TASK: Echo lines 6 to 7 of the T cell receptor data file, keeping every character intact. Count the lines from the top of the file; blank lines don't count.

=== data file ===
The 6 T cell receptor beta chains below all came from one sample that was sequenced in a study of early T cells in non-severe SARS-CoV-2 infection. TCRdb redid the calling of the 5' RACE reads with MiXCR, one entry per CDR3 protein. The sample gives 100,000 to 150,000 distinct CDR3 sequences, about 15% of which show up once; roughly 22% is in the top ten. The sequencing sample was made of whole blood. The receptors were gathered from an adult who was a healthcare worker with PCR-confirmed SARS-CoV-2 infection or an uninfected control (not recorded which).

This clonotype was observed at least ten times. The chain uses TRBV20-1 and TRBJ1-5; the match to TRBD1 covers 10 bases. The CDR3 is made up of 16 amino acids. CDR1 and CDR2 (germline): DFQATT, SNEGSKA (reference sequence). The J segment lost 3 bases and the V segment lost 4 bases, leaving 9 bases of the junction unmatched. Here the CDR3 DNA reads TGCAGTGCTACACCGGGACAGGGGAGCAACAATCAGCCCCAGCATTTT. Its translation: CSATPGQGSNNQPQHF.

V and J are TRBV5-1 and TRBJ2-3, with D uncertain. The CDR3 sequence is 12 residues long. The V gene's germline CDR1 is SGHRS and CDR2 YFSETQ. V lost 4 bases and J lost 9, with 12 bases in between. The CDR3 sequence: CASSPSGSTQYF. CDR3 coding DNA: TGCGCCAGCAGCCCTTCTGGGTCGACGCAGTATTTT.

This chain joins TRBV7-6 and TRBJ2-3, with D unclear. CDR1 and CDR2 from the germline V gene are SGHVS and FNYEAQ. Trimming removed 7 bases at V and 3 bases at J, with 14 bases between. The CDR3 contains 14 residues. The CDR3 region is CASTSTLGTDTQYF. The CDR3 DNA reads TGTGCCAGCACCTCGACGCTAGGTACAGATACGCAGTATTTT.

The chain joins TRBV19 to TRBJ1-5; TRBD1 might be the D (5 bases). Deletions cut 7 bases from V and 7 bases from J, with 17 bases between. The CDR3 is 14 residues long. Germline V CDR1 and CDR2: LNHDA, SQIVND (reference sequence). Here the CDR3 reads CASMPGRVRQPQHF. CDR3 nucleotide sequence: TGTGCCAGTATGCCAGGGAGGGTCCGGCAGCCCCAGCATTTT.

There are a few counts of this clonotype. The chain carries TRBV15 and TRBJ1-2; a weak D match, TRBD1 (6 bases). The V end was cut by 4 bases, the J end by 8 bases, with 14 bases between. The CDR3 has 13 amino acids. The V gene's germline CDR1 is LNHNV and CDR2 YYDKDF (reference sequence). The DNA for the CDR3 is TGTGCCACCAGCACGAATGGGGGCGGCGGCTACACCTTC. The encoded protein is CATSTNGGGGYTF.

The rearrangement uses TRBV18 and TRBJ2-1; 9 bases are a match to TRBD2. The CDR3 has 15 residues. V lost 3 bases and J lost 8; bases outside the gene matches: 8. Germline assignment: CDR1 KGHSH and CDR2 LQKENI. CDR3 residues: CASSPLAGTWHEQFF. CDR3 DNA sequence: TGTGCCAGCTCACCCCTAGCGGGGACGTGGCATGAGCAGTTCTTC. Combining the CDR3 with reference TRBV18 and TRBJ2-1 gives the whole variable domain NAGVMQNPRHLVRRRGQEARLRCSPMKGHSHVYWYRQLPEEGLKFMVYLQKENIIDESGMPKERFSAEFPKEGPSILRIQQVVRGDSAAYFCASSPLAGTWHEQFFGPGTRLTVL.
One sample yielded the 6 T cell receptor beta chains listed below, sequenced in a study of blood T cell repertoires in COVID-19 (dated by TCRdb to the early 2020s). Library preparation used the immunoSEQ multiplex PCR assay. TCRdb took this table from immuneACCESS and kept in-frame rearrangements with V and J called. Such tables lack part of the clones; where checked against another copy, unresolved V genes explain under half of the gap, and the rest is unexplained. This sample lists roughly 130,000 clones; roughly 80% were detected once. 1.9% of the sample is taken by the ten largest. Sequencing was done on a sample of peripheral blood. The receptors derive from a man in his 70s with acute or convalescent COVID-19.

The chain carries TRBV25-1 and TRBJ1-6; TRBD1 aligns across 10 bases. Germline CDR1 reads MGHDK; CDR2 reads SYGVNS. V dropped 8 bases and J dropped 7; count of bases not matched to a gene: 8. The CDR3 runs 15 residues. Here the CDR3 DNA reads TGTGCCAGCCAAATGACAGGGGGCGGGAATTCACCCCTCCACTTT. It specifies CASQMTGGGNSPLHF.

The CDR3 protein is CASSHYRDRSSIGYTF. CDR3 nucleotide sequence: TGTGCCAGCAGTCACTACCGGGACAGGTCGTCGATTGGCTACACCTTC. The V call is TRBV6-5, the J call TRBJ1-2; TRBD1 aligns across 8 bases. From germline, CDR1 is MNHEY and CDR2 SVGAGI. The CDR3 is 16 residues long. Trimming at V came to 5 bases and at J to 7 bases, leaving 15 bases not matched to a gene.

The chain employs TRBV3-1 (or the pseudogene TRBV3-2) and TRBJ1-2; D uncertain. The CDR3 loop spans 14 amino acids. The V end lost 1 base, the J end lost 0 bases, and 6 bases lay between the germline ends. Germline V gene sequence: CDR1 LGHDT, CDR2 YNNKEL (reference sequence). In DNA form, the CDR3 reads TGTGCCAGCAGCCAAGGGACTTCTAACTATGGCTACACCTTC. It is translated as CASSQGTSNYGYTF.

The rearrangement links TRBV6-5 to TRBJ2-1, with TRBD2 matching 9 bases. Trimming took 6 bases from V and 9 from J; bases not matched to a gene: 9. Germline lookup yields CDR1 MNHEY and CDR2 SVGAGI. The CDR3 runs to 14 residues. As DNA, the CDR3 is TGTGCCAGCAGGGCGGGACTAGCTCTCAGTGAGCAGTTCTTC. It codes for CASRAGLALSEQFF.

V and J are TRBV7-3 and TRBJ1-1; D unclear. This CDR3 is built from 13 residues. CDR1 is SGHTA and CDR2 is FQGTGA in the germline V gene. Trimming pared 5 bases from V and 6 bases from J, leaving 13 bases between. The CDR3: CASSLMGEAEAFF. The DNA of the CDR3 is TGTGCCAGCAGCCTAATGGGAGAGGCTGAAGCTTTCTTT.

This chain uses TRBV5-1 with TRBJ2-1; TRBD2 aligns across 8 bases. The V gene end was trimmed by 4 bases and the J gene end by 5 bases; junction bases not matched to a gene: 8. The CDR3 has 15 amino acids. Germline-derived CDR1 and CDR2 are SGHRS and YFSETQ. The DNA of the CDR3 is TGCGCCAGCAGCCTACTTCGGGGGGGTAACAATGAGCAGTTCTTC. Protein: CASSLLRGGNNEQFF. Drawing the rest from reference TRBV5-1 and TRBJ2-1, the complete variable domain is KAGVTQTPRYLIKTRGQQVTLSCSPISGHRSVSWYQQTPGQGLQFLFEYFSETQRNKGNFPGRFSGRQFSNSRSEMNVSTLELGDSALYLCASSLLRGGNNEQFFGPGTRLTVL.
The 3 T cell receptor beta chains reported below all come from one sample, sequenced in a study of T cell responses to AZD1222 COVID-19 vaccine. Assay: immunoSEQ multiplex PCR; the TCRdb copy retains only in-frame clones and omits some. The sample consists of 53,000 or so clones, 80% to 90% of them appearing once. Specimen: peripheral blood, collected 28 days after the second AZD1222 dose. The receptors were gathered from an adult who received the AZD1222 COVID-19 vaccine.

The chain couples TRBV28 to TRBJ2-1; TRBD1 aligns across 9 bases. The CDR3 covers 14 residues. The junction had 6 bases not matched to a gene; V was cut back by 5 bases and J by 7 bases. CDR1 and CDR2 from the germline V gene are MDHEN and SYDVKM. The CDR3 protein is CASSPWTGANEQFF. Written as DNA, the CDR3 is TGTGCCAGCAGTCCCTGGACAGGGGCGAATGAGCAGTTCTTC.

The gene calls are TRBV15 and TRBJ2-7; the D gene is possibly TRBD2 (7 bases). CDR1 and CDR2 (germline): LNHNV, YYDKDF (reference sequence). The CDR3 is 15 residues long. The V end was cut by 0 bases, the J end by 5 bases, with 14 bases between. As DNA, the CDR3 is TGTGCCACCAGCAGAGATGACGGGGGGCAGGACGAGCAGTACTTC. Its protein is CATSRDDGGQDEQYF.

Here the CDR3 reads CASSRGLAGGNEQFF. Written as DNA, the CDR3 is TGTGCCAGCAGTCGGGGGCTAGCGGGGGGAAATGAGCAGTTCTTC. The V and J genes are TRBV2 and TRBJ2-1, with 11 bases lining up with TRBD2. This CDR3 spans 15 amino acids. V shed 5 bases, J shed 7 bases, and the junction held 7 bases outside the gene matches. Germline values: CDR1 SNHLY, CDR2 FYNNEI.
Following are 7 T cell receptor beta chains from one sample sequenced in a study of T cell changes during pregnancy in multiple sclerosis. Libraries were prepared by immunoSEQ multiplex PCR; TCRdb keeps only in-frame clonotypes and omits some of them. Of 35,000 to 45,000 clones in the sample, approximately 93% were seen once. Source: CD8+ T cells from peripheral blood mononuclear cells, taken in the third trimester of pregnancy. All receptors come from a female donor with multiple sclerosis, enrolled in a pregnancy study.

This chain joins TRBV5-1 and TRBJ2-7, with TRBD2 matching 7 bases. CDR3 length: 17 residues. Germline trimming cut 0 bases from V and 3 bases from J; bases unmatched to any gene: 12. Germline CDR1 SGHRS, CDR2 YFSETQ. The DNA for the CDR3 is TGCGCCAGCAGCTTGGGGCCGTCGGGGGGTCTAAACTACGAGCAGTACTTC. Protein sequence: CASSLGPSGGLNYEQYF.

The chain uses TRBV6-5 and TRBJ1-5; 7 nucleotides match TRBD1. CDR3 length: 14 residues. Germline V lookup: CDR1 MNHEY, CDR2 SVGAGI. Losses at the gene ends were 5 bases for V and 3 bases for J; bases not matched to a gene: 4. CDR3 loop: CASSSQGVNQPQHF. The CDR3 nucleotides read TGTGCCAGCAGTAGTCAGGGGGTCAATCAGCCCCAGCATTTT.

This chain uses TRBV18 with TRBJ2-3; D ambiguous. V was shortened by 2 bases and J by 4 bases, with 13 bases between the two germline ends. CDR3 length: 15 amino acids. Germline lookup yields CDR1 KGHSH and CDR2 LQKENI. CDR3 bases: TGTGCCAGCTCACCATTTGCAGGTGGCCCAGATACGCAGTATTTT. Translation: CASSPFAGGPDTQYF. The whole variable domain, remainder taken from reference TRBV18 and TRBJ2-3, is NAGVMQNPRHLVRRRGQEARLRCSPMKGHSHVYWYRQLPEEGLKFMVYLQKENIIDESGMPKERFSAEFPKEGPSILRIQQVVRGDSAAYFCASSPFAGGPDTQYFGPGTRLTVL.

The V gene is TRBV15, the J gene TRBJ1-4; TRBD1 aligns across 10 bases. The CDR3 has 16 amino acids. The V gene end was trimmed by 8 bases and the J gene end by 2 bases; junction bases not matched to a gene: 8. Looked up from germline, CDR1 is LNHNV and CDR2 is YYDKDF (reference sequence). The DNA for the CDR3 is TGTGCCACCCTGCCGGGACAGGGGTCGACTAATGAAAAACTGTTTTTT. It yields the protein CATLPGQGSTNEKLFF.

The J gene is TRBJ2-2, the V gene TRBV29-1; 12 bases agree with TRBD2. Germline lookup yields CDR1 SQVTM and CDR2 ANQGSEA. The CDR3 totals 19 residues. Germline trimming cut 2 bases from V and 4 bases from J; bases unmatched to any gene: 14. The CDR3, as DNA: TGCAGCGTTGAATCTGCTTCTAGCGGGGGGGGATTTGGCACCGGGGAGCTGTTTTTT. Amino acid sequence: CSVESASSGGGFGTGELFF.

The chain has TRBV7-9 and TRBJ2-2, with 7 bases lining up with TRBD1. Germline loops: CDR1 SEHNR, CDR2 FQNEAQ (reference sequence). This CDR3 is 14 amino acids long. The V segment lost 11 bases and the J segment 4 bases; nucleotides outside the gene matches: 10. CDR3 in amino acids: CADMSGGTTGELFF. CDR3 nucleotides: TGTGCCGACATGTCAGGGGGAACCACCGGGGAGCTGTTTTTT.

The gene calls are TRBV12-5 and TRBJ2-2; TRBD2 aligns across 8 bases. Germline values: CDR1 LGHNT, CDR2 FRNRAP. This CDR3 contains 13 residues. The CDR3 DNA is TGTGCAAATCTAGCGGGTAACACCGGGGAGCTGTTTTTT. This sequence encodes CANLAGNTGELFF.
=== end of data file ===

There are a few counts of this clonotype. The chain carries TRBV15 and TRBJ1-2; a weak D match, TRBD1 (6 bases). The V end was cut by 4 bases, the J end by 8 bases, with 14 bases between. The CDR3 has 13 amino acids. The V gene's germline CDR1 is LNHNV and CDR2 YYDKDF (reference sequence). The DNA for the CDR3 is TGTGCCACCAGCACGAATGGGGGCGGCGGCTACACCTTC. The encoded protein is CATSTNGGGGYTF.

The rearrangement uses TRBV18 and TRBJ2-1; 9 bases are a match to TRBD2. The CDR3 has 15 residues. V lost 3 bases and J lost 8; bases outside the gene matches: 8. Germline assignment: CDR1 KGHSH and CDR2 LQKENI. CDR3 residues: CASSPLAGTWHEQFF. CDR3 DNA sequence: TGTGCCAGCTCACCCCTAGCGGGGACGTGGCATGAGCAGTTCTTC. Combining the CDR3 with reference TRBV18 and TRBJ2-1 gives the whole variable domain NAGVMQNPRHLVRRRGQEARLRCSPMKGHSHVYWYRQLPEEGLKFMVYLQKENIIDESGMPKERFSAEFPKEGPSILRIQQVVRGDSAAYFCASSPLAGTWHEQFFGPGTRLTVL.